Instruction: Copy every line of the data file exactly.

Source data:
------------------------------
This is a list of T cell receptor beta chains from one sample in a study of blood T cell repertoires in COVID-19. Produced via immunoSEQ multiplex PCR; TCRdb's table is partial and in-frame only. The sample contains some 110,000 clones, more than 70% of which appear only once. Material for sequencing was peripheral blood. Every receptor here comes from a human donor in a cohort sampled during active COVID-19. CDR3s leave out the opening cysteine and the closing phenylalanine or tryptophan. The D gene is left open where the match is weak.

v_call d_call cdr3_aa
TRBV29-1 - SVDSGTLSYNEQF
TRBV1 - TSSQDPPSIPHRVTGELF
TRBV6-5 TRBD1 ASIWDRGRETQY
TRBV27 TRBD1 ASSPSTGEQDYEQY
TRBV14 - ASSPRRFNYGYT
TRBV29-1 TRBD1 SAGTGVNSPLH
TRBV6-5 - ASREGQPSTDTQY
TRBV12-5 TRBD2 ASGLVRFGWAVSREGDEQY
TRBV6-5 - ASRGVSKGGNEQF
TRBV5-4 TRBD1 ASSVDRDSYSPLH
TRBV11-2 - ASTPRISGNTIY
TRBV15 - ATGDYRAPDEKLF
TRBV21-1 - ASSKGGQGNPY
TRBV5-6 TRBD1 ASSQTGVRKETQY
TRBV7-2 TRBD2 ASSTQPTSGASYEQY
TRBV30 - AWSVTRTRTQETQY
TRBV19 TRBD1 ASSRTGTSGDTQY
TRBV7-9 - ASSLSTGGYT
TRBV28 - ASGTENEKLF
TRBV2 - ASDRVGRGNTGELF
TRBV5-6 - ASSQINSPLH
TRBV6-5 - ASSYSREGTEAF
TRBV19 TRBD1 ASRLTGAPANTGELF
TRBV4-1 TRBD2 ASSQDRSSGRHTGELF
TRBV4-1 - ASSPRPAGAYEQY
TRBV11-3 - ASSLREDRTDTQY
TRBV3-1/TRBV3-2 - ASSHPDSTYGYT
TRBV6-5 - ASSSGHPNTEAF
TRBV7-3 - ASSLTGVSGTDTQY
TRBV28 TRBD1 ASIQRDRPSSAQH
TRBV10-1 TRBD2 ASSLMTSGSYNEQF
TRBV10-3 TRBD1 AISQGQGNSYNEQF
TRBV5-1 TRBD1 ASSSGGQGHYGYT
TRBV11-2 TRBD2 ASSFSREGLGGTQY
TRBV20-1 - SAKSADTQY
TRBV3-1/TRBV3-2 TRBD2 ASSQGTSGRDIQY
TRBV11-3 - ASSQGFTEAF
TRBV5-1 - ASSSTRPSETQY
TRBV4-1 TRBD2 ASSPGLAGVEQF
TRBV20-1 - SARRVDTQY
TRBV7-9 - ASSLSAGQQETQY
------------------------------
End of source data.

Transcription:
This is a list of T cell receptor beta chains from one sample in a study of blood T cell repertoires in COVID-19. Produced via immunoSEQ multiplex PCR; TCRdb's table is partial and in-frame only. The sample contains some 110,000 clones, more than 70% of which appear only once. Material for sequencing was peripheral blood. Every receptor here comes from a human donor in a cohort sampled during active COVID-19. CDR3s leave out the opening cysteine and the closing phenylalanine or tryptophan. The D gene is left open where the match is weak.

v_call d_call cdr3_aa
TRBV29-1 - SVDSGTLSYNEQF
TRBV1 - TSSQDPPSIPHRVTGELF
TRBV6-5 TRBD1 ASIWDRGRETQY
TRBV27 TRBD1 ASSPSTGEQDYEQY
TRBV14 - ASSPRRFNYGYT
TRBV29-1 TRBD1 SAGTGVNSPLH
TRBV6-5 - ASREGQPSTDTQY
TRBV12-5 TRBD2 ASGLVRFGWAVSREGDEQY
TRBV6-5 - ASRGVSKGGNEQF
TRBV5-4 TRBD1 ASSVDRDSYSPLH
TRBV11-2 - ASTPRISGNTIY
TRBV15 - ATGDYRAPDEKLF
TRBV21-1 - ASSKGGQGNPY
TRBV5-6 TRBD1 ASSQTGVRKETQY
TRBV7-2 TRBD2 ASSTQPTSGASYEQY
TRBV30 - AWSVTRTRTQETQY
TRBV19 TRBD1 ASSRTGTSGDTQY
TRBV7-9 - ASSLSTGGYT
TRBV28 - ASGTENEKLF
TRBV2 - ASDRVGRGNTGELF
TRBV5-6 - ASSQINSPLH
TRBV6-5 - ASSYSREGTEAF
TRBV19 TRBD1 ASRLTGAPANTGELF
TRBV4-1 TRBD2 ASSQDRSSGRHTGELF
TRBV4-1 - ASSPRPAGAYEQY
TRBV11-3 - ASSLREDRTDTQY
TRBV3-1/TRBV3-2 - ASSHPDSTYGYT
TRBV6-5 - ASSSGHPNTEAF
TRBV7-3 - ASSLTGVSGTDTQY
TRBV28 TRBD1 ASIQRDRPSSAQH
TRBV10-1 TRBD2 ASSLMTSGSYNEQF
TRBV10-3 TRBD1 AISQGQGNSYNEQF
TRBV5-1 TRBD1 ASSSGGQGHYGYT
TRBV11-2 TRBD2 ASSFSREGLGGTQY
TRBV20-1 - SAKSADTQY
TRBV3-1/TRBV3-2 TRBD2 ASSQGTSGRDIQY
TRBV11-3 - ASSQGFTEAF
TRBV5-1 - ASSSTRPSETQY
TRBV4-1 TRBD2 ASSPGLAGVEQF
TRBV20-1 - SARRVDTQY
TRBV7-9 - ASSLSAGQQETQY